Tuesday Churn: Mesa name is …

Updated 2:30 p.m. – Metro State College trustees voted unanimously today to recommend changing the school’s name to Colorado Mesa University.

Originally 60 names were suggested, a list that was winnowed to eight finalists. According to a college news release, “The eight finalists were then examined by way of selection criteria including which of the names were strongest in communicating the history and heritage of the institution and the region, which best identified the location of the institution and which options provided the strongest foundation for brand clarity, perception and equity.”

The name change is subject to legislative approval.

Find out more about the process on the college’s name change website.

Metro State College recently slowed its drive for a new name because of objections by the private University of Denver that the preferred new name for Metro – Denver State University – would create confusion between the two institutions.

Mesa and Metro are interested in names that include “university” because of recent expansion of graduate programs at both institutions and because of a desire to raise their profiles and status.

Updated 11:45 a.m. – Teach for America today announced a $4 million, four-year gift from the Anschutz Foundation that will be used to expand TFA’s work in Colorado. The donation is the lead gift in a campaign to raise $20 million from Colorado supporters.

The group hopes to raise the size of its teacher corps in Colorado to 800 and grow its alumni network to 1,500 by 2014-15. The group currently has 260 members in the state. News release.

Daily Churn logoWhat’s churning:

Denver Public Schools officials must be feeling optimistic about the reduction in the cuts expected in state K-12 funding for next year. Monday night, they announced they have decided to restore a total of $10 million in funding that had been placed in a contingency fund, subject to state and district budgets being finalized.

DPS Superintendent Tom Boasberg said that with the release of these funds, Denver schools will, on average, receive an approximately 3 percent increase in their 2011-12 budgets over the 2010-2011 school year. Some schools may still see less money, however, if their enrollments decline.

And in other DPS news, administrator Allegra “Happy” Haynes has announced she is leaving the district to pursue the at-large position on the Denver school board that will become vacant with the departure of  Theresa Peña, who is term-limited. Haynes, who served 13 years on the Denver City Council, including as its president, joined DPS in 2005 as assistant to then-Superintendent Michael Bennet to work on community partnerships. Her current title is Chief Community Engagement Officer. Her last day is May 11; Yana Smith has been named to take her place.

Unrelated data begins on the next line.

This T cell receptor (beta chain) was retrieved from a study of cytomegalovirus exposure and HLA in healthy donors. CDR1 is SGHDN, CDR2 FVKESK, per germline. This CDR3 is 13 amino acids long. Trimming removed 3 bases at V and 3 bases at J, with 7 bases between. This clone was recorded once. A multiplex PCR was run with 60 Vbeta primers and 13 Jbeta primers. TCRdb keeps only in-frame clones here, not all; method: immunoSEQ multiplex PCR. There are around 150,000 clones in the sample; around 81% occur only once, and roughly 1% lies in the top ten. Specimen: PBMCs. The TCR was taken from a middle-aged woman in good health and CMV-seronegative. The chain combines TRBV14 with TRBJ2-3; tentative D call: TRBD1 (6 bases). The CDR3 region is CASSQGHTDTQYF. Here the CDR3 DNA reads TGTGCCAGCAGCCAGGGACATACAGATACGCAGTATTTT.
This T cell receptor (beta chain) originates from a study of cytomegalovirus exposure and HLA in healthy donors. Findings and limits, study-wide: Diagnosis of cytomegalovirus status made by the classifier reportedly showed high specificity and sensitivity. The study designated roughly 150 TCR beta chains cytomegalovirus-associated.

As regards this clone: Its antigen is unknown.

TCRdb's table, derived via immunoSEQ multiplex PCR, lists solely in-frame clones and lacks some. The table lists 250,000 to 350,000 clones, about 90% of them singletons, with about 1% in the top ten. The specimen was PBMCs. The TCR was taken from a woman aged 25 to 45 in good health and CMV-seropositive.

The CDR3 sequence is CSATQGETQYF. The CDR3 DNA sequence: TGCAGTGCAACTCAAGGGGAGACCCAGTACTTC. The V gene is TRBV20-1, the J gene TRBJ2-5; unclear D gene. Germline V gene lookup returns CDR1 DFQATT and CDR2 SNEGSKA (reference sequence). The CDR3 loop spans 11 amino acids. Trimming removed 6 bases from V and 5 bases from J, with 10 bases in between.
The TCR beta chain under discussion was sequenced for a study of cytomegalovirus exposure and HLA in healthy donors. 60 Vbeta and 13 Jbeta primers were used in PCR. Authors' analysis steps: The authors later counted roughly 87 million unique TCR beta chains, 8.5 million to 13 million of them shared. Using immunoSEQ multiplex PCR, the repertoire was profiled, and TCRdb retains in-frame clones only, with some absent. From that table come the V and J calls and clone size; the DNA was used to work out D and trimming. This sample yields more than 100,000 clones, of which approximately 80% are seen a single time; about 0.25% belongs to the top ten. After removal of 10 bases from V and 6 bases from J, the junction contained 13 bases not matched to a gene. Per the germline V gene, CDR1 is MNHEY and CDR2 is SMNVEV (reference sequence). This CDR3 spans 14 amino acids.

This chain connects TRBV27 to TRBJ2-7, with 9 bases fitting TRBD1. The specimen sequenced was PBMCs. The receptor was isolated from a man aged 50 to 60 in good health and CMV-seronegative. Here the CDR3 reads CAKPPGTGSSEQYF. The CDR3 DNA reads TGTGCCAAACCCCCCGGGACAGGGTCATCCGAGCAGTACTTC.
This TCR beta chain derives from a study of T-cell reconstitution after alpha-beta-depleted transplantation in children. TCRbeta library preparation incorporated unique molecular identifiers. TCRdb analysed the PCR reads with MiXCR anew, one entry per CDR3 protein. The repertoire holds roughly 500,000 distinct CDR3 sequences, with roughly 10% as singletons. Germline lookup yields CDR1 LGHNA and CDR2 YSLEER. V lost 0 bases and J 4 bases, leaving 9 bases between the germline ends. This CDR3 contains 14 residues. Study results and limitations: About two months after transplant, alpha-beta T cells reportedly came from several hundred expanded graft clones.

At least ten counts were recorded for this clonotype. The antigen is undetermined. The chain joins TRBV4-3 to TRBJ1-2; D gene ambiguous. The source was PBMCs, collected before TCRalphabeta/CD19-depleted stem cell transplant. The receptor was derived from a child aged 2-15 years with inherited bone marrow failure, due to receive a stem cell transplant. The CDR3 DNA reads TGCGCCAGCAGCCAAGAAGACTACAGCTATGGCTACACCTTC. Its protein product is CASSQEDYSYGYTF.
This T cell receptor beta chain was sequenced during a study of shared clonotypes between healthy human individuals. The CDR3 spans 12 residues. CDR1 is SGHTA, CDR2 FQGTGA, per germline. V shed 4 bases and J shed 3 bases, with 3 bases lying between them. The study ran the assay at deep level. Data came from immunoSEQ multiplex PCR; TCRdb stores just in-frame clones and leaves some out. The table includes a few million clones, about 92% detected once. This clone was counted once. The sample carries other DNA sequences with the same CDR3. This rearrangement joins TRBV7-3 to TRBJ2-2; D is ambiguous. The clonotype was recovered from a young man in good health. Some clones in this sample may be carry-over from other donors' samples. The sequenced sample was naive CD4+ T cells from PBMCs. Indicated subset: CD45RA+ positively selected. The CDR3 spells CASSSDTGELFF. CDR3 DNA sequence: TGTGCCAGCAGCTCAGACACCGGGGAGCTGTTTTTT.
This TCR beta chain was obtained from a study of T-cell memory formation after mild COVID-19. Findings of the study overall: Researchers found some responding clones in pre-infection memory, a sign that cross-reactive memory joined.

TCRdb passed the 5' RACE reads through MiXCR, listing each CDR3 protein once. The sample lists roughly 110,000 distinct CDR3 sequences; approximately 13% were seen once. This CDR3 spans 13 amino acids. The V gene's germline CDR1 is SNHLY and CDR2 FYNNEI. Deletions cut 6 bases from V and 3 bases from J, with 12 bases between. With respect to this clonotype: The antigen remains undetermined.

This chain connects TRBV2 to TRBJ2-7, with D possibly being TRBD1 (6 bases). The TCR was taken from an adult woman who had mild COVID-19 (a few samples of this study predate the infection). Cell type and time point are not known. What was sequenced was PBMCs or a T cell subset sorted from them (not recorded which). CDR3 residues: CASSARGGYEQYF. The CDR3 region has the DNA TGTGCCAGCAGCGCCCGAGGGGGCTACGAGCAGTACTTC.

Three of seven seats on the Denver school board are up in November – Peña representing at-large, Bruce Hoyt representing Southeast Denver and Arturo Jimenez representing Northwest Denver.

What’s on tap:

The Boulder Valley school board meets at 6 p.m. in the Education Center at 6500 East Arapahoe Road, Boulder. Agenda.

Good reads from elsewhere:

Watering down? More high school students report taking advanced courses but achievement on national tests doesn’t reflect increased skills. New York Times.

Weekend Reads

Need classroom decor inspiration? These educators have got you covered.

This school year, students will spend about 1,000 hours in school —making their classrooms a huge part of their learning experience.

We’re recognizing educators who’ve poured on the pizazz to make students feel welcome. From a 9th-grade “forensics lab” decked out in caution tape to a classroom stage complete with lights to get first graders pumped about public speaking, these crafty teachers have gone above and beyond to create great spaces.

Got a classroom of your own to show off? Know someone that should be on this list? Let us know!

Jaclyn Flores, First Grade Dual Language, Rochester, New York
“Having a classroom that is bright, cheerful, organized and inviting allows my students to feel pride in their classroom as well as feel welcome. My students look forward to standing on the stage to share or sitting on special chairs to dive into their learning. This space is a safe place for my students and we take pride in what it has become.”

Jasmine, Pre-K, Las Vegas, Nevada
“My classroom environment helps my students because providing calming colors and a home-like space makes them feel more comfortable in the classroom and ready to learn as first-time students!”


Oneika Osborne, 10th Grade Reading, Miami Southridge Senior High School, Miami, Florida
“My classroom environment invites all of my students to constantly be in a state of celebration and self-empowerment at all points of the learning process. With inspirational quotes, culturally relevant images, and an explosion of color, my classroom sets the tone for the day every single day as soon as we walk in. It is one of optimism, power, and of course glitter.”

Kristen Poindexter, Kindergarten, Spring Mill Elementary School, Indianapolis, Indiana